Fried Ravioli, Revisted


When I heard that March 20 was National Ravioli Day, I was immediately reminded of one of my first blog posts: Ravioli di Bruschetta.  (n.b.: for a complete listing of all the national food holidays, check out this website). It was a great dish, and I made it last year because I had heard the same bit of trivia.  I am not one to eat ravioli very often, because I detest ricotta cheese and most other people eating ravioli dream of an ooey-gooey delight.  However, I once choked down a very acceptable fried ravioli at a little Italian restaurant– now closed– in Savannah.  I suspect the main reason I liked the stuff was the fact that it was deep-fried and served with a zesty tomato sauce.  This ravioli dish was different. I selected a chicken-filled pre-packaged ravioli, and I sauced with a bruschetta-like fresh tomato topping.  

So, here I am: one year later, thinking of that early post, and craving toasted ravioli all over again.  I realized that it didn’t even have a picture.  This meant it had to be made!  And photographed!  And updated!  There aren’t a whole lot of changes, but I did use an egg and milk blend for battering.  I also added a bit more garlic.  Shouldn’t “MORE GARLIC” become the food blogger refrain, much like “MORE COWBELL?”

The original post is here, for historical purposes.


Ravioli di bruschetta, Redux

  • One package of your favorite ravioli, cooked according to directions (if you’re really industrious, you could make your own).  
  • 1/2 C milk
  • 1 egg
  • 2 C bread crumbs
  • olive oil (not extra virgin) for frying
  • 1/2 tsp. garlic powder
  • 1 tsp. Italian seasoning, or assorted herbs such as basil, oregano, thyme, and marjoram
  • 1/4 C parmesan cheese, grated
  • 8-10 Amorosa or Campari tomatoes, seeded and chopped
  • 2 cloves of garlic, minced
  • 1 T basil chiffonade, plus some extra chiffonade for garnish
  •  Juice of 1/2 a lemon
  • 3-4 tablespoons extra virgin olive oil (use the good stuff)
  • Sea salt and freshly ground black pepper


Cook ravioli in salted water according to package directions.

Meanwhile, make the tomato topping: chop and seed the tomatoes, and mix in a bowl with the garlic, olive oil, lemon juice, and basil.  Add salt and pepper to taste.  Mix well, and let it rest so the flavors can develop.   

When the ravioli have finished cooking, drain well, drizzle with olive oil to prevent sticking,  and set aside on a plate to cool for 10 minutes.  Heat an inch of olive oil in a 12 inch skillet.  While the oil heats, set up your frying station.  In a bowl, beat the egg and milk together.  In a second bowl add the bread crumbs, garlic powder, Italian seasoning, and Parmesan cheese.  Mix together well with a fork.  When the oil has heated, dredge the ravioli first in the egg mixture – shaking the excess off – then the bread crumbs.  Repeat if necessary.  Shake off the extra bread crumbs to prevent them from burning in the oil.  Fry the ravioli in single layers until golden brown.  Then, remove with a slotted spoon or spatula to a plate lined with a paper towel.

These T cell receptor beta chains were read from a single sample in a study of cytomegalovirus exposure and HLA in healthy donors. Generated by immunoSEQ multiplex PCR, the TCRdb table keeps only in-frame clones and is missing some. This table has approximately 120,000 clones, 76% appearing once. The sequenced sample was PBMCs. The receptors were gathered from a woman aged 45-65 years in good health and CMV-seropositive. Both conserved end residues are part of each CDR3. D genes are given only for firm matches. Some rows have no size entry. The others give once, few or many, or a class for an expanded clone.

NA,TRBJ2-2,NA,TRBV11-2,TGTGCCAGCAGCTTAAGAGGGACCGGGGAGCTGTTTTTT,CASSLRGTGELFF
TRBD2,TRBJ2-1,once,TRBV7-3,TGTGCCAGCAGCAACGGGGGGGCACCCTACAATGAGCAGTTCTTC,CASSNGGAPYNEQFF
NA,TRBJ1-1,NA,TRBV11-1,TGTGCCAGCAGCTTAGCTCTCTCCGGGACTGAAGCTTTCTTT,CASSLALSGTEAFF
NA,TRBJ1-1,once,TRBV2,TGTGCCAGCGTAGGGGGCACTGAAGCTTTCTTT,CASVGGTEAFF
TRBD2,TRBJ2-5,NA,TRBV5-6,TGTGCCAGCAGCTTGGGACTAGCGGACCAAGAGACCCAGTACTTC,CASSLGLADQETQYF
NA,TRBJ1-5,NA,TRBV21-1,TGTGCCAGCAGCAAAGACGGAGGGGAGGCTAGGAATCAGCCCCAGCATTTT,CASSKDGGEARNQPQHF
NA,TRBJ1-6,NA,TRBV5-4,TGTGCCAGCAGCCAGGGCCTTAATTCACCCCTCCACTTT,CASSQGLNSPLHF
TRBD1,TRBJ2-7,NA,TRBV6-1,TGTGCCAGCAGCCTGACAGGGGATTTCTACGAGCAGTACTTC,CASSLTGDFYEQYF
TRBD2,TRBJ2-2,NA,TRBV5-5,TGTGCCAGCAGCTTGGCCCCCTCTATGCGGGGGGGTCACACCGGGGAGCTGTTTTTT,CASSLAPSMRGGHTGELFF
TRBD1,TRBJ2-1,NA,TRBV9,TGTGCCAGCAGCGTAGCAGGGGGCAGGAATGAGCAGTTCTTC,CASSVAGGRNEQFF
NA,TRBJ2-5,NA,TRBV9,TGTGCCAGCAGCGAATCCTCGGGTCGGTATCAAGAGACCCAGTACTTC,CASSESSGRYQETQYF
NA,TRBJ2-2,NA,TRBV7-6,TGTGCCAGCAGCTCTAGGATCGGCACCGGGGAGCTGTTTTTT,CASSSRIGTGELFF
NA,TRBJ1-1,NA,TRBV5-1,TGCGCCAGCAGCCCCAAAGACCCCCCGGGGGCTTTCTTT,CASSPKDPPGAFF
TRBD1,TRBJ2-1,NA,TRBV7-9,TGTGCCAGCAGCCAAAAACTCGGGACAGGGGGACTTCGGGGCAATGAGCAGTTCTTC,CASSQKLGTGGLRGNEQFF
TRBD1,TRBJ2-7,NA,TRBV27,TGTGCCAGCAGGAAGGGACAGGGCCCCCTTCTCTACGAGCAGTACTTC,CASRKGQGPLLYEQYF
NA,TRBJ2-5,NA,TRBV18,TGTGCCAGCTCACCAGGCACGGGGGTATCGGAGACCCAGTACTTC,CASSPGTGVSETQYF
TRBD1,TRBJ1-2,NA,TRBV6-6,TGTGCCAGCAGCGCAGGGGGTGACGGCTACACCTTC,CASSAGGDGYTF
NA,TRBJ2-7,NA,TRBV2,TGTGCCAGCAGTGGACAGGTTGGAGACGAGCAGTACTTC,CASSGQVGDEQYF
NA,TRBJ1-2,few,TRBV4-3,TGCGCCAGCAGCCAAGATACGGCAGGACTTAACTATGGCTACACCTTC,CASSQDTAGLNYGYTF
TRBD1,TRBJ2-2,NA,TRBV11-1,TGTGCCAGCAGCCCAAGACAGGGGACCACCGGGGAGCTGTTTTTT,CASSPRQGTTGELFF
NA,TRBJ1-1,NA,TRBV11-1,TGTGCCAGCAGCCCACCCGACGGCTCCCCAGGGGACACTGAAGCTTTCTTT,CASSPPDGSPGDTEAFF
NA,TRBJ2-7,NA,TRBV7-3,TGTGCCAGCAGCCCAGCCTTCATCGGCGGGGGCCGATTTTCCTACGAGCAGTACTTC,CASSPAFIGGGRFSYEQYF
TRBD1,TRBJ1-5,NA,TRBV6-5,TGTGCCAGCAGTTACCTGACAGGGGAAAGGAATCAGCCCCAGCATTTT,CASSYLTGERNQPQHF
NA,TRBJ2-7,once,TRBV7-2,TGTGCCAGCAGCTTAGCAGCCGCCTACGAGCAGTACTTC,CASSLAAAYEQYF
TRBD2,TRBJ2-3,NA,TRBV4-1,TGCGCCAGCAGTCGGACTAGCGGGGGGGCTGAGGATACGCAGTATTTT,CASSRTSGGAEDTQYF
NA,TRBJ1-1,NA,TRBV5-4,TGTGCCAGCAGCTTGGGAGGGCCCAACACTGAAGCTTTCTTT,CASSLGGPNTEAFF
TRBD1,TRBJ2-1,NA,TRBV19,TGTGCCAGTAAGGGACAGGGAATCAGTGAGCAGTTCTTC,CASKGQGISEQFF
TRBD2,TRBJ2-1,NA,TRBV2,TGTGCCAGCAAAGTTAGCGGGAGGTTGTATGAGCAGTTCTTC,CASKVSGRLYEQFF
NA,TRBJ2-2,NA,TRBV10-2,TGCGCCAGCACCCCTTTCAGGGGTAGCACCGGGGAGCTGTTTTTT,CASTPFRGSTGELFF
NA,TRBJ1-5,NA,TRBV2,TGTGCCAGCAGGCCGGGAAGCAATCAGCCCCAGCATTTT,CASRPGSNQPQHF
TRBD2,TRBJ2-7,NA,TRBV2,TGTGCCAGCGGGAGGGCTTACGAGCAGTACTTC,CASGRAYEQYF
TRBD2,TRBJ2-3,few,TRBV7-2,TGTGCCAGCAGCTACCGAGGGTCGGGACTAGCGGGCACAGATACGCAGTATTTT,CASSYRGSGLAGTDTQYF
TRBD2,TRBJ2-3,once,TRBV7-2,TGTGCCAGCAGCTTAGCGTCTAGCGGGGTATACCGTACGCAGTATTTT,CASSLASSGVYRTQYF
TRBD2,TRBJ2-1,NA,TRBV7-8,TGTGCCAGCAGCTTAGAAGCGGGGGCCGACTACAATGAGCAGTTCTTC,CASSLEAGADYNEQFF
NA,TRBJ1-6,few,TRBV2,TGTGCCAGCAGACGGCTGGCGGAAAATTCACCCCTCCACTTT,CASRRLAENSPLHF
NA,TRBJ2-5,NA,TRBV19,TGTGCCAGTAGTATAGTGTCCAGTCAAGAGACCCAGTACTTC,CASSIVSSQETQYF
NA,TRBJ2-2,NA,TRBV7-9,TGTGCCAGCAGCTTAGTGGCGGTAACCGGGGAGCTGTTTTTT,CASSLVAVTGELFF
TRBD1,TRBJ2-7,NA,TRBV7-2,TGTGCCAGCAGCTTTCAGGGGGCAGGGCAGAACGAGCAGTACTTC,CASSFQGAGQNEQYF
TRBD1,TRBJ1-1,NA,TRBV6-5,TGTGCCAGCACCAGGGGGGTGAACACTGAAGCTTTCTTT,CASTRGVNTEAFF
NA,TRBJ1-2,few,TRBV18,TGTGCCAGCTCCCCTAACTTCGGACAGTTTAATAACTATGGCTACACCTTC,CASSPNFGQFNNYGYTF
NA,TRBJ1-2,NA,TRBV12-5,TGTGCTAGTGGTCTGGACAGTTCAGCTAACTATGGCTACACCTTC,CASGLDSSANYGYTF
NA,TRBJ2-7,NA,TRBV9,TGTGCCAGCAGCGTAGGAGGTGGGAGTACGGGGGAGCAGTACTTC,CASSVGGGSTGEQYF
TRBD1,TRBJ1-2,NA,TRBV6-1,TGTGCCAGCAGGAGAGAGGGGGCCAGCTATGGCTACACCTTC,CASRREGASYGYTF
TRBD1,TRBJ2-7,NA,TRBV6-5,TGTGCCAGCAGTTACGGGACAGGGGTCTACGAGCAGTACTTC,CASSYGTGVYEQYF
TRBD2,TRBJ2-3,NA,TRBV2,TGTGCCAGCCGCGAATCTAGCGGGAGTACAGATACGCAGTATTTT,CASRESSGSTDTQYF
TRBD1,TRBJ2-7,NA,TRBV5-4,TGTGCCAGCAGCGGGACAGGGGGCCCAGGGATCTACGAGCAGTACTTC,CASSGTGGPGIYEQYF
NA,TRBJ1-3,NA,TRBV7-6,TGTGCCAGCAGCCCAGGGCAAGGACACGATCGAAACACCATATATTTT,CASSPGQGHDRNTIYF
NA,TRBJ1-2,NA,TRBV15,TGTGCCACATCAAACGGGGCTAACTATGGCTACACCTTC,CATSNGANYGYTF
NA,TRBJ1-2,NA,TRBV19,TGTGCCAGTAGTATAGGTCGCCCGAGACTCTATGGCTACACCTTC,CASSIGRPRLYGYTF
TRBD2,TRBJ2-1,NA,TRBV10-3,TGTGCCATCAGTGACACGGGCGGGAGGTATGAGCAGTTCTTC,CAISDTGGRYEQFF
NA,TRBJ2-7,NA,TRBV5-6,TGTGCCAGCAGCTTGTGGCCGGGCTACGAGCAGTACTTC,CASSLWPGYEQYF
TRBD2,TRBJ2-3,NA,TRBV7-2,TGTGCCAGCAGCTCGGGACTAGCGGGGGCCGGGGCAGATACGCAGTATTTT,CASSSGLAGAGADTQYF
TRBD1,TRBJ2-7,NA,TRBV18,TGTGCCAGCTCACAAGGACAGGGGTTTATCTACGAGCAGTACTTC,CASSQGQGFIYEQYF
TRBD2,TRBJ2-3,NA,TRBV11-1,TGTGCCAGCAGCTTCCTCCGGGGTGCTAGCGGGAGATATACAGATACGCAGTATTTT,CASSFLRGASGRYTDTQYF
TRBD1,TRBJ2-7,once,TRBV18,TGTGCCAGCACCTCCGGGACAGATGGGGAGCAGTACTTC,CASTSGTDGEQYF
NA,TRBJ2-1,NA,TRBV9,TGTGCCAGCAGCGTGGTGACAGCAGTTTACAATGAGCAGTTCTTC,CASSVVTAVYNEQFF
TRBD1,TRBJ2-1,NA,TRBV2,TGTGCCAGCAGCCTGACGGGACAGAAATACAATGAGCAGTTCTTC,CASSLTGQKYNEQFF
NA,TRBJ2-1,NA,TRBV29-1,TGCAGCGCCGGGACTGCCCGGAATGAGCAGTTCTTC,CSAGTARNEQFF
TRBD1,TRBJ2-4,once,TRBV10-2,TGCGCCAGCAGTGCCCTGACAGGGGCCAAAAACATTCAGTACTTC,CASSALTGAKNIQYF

To serve, place a layer of the ravioli in bowls and spoon the tomato sauce on top.  Garnish with shredded parmesan cheese and basil.  

Serves 4.


12 thoughts on “Fried Ravioli, Revisted

  1. Jo’s Stumble brought me here. My girlfriend has been asking me make fried ravioli and I didn’t have the recipe or know how. And now I do, THANK YOU!

    Just looking at them makes my mouth water (great picture!)
    This whole blog is delicious!

    • @ Jill – Thanks so much for coming by, and telling me where you came from! Jo is such a sweetie. I hope you love the recipe – it’s so tasty – the man of the house has been talking about it for the past week! I really hope you enjoy the blog, and I’m looking forward to exploring yours. Cheers!

Leave a Reply

Fill in your details below or click an icon to log in: Logo

You are commenting using your account. Log Out / Change )

Twitter picture

You are commenting using your Twitter account. Log Out / Change )

Facebook photo

You are commenting using your Facebook account. Log Out / Change )

Google+ photo

You are commenting using your Google+ account. Log Out / Change )

Connecting to %s